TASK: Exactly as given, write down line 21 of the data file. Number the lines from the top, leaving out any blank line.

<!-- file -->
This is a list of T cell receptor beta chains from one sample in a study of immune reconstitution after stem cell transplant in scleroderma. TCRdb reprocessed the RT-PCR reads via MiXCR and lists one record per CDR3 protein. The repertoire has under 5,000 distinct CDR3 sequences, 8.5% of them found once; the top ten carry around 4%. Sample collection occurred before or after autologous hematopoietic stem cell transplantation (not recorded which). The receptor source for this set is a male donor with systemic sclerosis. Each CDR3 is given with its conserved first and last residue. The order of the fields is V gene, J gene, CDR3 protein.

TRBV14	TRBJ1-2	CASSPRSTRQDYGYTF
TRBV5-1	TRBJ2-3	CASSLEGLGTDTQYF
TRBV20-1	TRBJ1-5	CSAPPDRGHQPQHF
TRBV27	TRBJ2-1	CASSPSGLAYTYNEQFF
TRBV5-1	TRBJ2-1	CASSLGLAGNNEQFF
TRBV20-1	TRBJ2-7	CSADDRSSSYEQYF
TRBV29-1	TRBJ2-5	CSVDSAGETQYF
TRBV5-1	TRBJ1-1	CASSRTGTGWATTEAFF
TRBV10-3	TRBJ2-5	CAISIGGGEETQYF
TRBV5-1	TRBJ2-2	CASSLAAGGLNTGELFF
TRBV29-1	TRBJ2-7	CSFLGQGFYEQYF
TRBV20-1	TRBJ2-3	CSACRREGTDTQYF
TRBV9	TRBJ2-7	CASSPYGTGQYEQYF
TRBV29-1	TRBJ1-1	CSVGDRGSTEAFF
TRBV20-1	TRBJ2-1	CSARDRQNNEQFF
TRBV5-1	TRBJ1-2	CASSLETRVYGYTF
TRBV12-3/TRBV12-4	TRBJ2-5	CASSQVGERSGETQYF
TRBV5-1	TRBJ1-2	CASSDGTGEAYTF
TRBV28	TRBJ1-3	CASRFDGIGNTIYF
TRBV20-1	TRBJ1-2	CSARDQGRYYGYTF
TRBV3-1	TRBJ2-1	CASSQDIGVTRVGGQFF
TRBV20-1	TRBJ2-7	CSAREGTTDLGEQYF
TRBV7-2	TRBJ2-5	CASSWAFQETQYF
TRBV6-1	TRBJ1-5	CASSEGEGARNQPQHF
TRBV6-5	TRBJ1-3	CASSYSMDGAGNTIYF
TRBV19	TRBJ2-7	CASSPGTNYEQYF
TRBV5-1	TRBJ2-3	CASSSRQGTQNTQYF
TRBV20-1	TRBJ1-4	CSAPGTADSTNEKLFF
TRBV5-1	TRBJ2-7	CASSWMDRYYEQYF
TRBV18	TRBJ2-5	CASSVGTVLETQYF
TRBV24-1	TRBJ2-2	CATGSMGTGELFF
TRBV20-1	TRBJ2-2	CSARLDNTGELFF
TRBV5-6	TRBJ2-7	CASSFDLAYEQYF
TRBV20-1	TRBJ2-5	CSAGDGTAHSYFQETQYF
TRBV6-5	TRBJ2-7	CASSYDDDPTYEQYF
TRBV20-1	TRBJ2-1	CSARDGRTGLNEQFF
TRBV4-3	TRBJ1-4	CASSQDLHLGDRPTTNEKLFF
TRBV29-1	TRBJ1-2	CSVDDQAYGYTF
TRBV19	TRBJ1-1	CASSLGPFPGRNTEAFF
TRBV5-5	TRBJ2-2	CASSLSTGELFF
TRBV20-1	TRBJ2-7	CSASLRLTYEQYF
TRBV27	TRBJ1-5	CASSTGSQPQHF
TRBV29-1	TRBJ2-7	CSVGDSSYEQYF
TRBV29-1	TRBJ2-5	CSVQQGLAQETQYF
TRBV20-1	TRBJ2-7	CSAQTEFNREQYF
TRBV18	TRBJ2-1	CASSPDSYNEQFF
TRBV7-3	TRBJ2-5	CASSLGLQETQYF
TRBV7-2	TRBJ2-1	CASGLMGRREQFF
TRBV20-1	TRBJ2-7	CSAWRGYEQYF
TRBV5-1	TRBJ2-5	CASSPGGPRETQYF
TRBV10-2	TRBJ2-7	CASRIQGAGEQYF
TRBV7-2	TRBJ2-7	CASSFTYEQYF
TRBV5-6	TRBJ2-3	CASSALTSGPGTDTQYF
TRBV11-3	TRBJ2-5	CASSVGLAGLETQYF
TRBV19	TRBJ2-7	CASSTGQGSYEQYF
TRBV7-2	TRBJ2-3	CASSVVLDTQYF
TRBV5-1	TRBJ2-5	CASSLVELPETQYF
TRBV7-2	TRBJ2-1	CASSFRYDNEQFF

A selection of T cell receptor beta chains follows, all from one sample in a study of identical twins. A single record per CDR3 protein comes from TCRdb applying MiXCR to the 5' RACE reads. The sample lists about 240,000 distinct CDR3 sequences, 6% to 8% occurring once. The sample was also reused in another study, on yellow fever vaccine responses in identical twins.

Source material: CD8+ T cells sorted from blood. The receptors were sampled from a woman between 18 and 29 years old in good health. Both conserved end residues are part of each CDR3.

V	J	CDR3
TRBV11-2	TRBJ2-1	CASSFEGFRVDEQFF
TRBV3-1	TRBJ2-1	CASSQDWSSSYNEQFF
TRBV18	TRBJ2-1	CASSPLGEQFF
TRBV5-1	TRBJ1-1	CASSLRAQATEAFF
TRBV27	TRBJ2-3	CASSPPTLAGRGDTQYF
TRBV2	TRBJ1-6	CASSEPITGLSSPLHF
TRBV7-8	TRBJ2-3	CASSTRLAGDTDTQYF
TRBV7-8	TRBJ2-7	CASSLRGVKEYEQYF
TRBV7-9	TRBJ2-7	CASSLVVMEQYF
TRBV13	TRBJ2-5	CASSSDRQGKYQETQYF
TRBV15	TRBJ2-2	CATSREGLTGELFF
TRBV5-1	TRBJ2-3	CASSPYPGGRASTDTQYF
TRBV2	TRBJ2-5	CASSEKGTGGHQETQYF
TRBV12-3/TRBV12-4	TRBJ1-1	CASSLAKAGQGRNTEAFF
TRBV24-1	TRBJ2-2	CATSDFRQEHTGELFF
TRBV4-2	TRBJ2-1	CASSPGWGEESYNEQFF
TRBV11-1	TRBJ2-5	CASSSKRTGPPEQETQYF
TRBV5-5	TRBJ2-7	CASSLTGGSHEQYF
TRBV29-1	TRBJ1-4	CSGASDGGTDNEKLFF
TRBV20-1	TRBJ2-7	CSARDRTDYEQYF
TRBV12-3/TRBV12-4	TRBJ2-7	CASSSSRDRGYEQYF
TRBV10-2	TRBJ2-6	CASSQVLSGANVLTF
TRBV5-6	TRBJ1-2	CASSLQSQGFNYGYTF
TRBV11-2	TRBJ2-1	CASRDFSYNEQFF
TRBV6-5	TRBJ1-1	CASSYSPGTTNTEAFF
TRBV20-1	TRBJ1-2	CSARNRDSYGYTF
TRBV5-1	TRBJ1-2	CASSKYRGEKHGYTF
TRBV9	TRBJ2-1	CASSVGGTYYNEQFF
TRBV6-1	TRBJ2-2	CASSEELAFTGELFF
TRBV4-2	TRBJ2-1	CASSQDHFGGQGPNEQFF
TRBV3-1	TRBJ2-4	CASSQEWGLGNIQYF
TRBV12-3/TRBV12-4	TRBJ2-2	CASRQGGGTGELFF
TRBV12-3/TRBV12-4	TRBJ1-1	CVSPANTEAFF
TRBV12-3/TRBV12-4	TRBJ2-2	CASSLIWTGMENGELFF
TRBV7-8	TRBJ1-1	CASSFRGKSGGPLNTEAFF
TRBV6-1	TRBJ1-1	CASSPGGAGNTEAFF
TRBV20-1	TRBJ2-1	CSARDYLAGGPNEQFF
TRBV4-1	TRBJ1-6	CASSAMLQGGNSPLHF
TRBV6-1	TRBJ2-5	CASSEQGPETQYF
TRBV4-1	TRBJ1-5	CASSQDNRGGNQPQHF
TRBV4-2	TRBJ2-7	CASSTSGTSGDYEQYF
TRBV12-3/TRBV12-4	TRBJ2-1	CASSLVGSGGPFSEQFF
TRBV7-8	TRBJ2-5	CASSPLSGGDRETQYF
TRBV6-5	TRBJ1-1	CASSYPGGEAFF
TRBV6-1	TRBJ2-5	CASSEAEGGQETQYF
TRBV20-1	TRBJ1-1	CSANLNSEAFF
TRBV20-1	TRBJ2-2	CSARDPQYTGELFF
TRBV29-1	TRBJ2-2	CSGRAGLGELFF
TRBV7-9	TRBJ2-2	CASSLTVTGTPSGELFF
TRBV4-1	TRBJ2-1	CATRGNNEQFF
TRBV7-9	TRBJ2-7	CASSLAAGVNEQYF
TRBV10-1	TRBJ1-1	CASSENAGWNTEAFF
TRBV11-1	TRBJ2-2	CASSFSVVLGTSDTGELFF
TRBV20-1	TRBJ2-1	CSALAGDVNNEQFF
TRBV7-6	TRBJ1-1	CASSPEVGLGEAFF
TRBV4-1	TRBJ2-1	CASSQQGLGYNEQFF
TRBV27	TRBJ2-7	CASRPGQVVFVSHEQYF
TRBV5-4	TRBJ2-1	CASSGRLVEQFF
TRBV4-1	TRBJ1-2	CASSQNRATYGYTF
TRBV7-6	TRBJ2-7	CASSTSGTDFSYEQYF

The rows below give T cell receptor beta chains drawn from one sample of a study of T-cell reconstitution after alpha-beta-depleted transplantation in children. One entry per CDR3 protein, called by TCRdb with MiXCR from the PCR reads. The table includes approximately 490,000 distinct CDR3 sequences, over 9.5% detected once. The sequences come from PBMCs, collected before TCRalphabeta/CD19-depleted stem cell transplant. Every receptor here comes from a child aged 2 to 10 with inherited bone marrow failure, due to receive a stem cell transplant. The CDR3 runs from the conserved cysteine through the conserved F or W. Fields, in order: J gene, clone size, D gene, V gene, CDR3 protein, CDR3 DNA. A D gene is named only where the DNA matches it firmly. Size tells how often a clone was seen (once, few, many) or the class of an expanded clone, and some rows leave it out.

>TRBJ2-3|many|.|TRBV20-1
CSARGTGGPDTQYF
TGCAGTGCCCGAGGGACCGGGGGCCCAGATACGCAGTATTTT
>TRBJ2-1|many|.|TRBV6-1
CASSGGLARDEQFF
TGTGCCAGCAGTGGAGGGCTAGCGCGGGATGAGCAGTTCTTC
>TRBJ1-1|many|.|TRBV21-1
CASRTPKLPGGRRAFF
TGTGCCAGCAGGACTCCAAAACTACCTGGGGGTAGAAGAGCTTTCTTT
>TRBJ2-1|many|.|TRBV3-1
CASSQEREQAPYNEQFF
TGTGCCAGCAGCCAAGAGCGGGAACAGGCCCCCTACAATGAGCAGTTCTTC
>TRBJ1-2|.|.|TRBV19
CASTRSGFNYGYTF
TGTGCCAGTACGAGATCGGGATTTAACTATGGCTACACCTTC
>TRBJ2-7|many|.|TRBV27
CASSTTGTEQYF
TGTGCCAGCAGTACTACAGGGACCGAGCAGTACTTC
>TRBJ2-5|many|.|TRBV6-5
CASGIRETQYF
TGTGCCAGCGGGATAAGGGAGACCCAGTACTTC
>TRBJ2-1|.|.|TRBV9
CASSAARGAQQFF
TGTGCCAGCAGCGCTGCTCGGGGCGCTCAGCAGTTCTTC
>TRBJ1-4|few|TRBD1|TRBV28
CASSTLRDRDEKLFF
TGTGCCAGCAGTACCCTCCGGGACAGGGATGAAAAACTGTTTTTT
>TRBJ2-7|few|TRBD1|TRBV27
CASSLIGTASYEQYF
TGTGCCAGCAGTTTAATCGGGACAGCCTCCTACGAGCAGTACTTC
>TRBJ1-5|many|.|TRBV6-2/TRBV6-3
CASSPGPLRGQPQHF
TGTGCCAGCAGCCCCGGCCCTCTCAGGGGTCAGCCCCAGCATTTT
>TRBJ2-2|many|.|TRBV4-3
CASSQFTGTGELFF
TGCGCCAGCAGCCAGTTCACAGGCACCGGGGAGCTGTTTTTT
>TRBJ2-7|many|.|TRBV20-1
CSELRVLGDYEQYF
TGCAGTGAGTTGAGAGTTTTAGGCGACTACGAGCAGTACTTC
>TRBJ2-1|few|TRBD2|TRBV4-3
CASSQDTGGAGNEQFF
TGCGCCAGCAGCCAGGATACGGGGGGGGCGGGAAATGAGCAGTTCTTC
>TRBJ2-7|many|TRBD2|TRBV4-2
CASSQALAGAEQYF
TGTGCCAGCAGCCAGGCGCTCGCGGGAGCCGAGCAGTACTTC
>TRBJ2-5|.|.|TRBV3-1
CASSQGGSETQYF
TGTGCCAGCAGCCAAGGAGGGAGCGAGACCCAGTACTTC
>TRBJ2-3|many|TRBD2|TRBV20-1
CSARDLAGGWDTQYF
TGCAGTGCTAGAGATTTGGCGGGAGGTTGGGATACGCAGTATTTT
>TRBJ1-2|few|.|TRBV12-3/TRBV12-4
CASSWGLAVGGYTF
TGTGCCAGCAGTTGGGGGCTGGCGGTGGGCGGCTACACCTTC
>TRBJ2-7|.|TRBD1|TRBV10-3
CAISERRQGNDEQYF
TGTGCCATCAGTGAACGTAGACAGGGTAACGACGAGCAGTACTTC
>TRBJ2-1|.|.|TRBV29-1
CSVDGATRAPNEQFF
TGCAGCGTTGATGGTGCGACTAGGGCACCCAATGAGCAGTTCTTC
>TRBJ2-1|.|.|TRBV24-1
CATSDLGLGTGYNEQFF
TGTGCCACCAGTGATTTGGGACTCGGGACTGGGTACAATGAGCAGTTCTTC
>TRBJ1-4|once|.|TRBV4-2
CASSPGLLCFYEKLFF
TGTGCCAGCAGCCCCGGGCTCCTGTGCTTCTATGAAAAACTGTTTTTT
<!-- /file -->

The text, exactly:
TRBV20-1	TRBJ1-2	CSARDQGRYYGYTF